Full story wsj.com
2.5 A team of designers upgrade the classic fire fighter helmet to be more functional
The company behind the "C-Thru helmet" is planning an overhaul to the staple firefighter helmet. The adjacent photo shows designer Omer Haciomeroglu using specifiactions provided by Umea Fire brigade to change the look and functionality of the helmet. Several nuances have to be accounted for when creating a product that is so integral to saving lives. For example, a burning building is extremely noisy, radio communications ideally should be clear and crisp allowing the firefighters to communicate effectively with one another. However, audible cues competing with communications cannot be completely drowned out as they alert falling debris or cries for help. The helmet aims to use noise suppressing technology to dull out background sounds at intervals allowing for effective communication while maintaining the ability to perceive important audible cues. Among other features the helmet allows firefighters to see through smoke via wire frame vision of the interior geometry, in this way, firefighters can identify their surroundings easily and searching for victims can be done more accurately.
Umea Institute of Design
2.6 How to be a Retronaut
The Retronaut website is an online warehouse for time capsules. With an impressive repository of images - old photographs, ad campaigns and magazine articles among others - Retronaut allows you to delve into the past, holding an extensive collection that's enough to satisfy even the most avid vintage vulture. The below photos for example, depict a virile Fidel Castro visiting New York in 1959 where he lunched with bankers on Wall Street, fed a Bengal tiger at the Bronx Zoo, and spoke to 30,000 people in Central Park. A New York Times editorial exclaimed, “The young man is larger than life” posted nymag.com. Retronaut photos tell sparsely known narratives about surrounding important events in history. By the time of Castro’s next trip, for a meeting at the U.N. General Assembly a year and a half later he had nationalized U.S. companies, executed opponents, and purchased arms from the Soviet Union. The euphoria seen in these photos had long since died down. Retronaut continues to build a business from posting these artifacts having recently raised investment capital from two UK based VC's, EC1 capital and Charlotte Street Capital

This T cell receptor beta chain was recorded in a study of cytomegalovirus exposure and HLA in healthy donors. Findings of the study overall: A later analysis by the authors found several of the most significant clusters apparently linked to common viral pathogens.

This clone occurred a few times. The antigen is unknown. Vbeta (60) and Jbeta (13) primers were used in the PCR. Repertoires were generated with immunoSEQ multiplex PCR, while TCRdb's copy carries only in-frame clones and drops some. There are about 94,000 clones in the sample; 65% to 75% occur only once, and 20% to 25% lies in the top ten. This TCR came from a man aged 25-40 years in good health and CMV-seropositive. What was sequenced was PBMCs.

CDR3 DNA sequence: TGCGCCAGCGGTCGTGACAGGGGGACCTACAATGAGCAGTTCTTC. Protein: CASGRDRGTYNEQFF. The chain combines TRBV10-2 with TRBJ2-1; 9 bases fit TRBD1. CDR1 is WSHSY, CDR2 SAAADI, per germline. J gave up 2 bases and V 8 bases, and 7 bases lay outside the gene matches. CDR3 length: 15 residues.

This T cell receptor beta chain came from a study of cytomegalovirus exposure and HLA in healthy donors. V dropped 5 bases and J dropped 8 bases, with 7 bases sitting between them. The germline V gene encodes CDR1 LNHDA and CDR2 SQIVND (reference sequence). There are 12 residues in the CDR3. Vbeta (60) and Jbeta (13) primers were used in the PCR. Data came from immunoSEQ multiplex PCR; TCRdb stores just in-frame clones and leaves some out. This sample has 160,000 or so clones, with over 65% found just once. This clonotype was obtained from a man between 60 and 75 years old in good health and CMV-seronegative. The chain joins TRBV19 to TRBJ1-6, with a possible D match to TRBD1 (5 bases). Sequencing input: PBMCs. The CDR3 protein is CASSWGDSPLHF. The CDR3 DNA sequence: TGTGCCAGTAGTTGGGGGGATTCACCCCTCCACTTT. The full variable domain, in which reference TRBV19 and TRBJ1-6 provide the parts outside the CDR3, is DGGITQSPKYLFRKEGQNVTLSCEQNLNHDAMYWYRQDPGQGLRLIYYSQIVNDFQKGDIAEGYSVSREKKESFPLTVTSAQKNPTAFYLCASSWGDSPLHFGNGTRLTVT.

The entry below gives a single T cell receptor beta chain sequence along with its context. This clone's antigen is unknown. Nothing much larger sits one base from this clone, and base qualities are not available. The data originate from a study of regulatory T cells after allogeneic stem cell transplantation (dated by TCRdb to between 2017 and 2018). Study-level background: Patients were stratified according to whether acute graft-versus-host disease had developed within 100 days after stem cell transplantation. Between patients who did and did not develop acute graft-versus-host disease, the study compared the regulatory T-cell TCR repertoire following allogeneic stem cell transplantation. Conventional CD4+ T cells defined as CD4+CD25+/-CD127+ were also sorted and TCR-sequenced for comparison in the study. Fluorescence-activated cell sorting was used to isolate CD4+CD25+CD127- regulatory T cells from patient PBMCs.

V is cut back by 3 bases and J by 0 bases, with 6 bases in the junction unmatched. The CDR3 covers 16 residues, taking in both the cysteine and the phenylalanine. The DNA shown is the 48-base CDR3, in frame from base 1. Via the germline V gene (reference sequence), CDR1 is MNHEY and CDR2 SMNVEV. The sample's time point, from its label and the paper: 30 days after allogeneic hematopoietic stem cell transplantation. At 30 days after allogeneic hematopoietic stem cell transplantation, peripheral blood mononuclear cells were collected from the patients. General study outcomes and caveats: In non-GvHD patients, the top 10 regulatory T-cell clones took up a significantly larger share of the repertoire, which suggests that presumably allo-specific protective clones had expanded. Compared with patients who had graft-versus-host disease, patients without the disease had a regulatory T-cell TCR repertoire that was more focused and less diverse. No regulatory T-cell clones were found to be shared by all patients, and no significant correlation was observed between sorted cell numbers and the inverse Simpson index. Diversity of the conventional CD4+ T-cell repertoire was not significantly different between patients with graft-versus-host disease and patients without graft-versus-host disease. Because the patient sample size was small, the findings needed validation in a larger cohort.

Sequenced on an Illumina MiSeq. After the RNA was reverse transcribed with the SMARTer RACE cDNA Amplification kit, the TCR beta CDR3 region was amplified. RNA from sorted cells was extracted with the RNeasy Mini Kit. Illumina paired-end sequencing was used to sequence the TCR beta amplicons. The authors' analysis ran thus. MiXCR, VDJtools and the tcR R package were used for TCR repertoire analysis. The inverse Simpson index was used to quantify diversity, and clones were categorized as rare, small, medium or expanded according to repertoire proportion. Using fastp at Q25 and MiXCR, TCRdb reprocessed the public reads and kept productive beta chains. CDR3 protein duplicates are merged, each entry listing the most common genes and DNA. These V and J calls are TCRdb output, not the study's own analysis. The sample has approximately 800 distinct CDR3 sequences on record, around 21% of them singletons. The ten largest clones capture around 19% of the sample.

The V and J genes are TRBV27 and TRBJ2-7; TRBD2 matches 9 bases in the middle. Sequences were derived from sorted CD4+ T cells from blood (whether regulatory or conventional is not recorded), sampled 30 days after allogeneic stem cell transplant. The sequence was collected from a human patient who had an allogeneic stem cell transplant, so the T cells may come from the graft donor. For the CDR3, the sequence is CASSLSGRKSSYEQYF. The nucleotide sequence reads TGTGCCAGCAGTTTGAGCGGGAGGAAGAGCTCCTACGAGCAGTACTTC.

// Entrepreneur life, tools, and know-how
3.1 How Universities use homework to mold ideas into new companies
Two homework assignments envisioned as real companies. One assignment asked to create a storyboard illustrating a consumer need. Another assignment where students propose user testing and computer interface design.
3.2 More free online courses from top universities commencing in the spring.
University of Virginia - Grow to Greatness: Growth for Private Business
John Hopkins - How companies like NetFlix use Data Analysis to recommend movies
University of Maryland - Developing Innovative Ideas for New Companies
University of Michigan - Internet History, Technology, and Security
Wesleyan University - Passion Driven Statistics, a project based course on assessing the pasterns of your choice market
Passion Driven Statistics
Mar 25th 2013
6 weeks long
Developing Innovative Ideas for New Companies
University of Maryland
Jan 28th 2013
Internet History, Technology, and Security
University of Michigan
Mar 1st 2013
13 weeks long
3.3 How much money did blogs make last year compared to prior years
2009 rankings of the 25 most profitable websites compared to 2011. Will Ferrell's 'Funny or die' jostles its way on the list with a value of $27 million. How is a blog making so much money? This recent New York Times article breaks down the online advertising platform that segregates readers into niche pockets and allows these sites to bankroll what you are most likely to click on.